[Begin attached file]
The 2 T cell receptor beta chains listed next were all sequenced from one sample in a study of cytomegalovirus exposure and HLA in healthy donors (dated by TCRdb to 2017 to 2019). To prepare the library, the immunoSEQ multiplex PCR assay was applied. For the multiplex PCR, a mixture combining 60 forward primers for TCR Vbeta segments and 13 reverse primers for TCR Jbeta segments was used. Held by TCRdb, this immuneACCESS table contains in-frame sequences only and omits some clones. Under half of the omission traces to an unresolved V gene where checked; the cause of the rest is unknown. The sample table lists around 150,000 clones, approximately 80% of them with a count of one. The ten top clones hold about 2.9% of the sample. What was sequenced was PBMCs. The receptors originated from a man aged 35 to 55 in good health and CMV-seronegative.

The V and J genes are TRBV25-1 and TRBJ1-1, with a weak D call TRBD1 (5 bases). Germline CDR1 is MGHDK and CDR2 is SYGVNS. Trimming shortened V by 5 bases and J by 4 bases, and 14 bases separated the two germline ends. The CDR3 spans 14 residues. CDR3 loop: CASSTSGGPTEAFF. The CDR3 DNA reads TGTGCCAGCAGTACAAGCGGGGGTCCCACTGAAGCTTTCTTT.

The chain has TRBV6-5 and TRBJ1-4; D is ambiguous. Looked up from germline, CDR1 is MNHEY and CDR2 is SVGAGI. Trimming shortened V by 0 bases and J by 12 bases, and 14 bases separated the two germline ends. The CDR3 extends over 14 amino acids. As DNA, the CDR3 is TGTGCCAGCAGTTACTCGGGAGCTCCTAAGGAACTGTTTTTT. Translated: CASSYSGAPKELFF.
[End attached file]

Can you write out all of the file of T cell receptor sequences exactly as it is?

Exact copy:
The 2 T cell receptor beta chains listed next were all sequenced from one sample in a study of cytomegalovirus exposure and HLA in healthy donors (dated by TCRdb to 2017 to 2019). To prepare the library, the immunoSEQ multiplex PCR assay was applied. For the multiplex PCR, a mixture combining 60 forward primers for TCR Vbeta segments and 13 reverse primers for TCR Jbeta segments was used. Held by TCRdb, this immuneACCESS table contains in-frame sequences only and omits some clones. Under half of the omission traces to an unresolved V gene where checked; the cause of the rest is unknown. The sample table lists around 150,000 clones, approximately 80% of them with a count of one. The ten top clones hold about 2.9% of the sample. What was sequenced was PBMCs. The receptors originated from a man aged 35 to 55 in good health and CMV-seronegative.

The V and J genes are TRBV25-1 and TRBJ1-1, with a weak D call TRBD1 (5 bases). Germline CDR1 is MGHDK and CDR2 is SYGVNS. Trimming shortened V by 5 bases and J by 4 bases, and 14 bases separated the two germline ends. The CDR3 spans 14 residues. CDR3 loop: CASSTSGGPTEAFF. The CDR3 DNA reads TGTGCCAGCAGTACAAGCGGGGGTCCCACTGAAGCTTTCTTT.

The chain has TRBV6-5 and TRBJ1-4; D is ambiguous. Looked up from germline, CDR1 is MNHEY and CDR2 is SVGAGI. Trimming shortened V by 0 bases and J by 12 bases, and 14 bases separated the two germline ends. The CDR3 extends over 14 amino acids. As DNA, the CDR3 is TGTGCCAGCAGTTACTCGGGAGCTCCTAAGGAACTGTTTTTT. Translated: CASSYSGAPKELFF.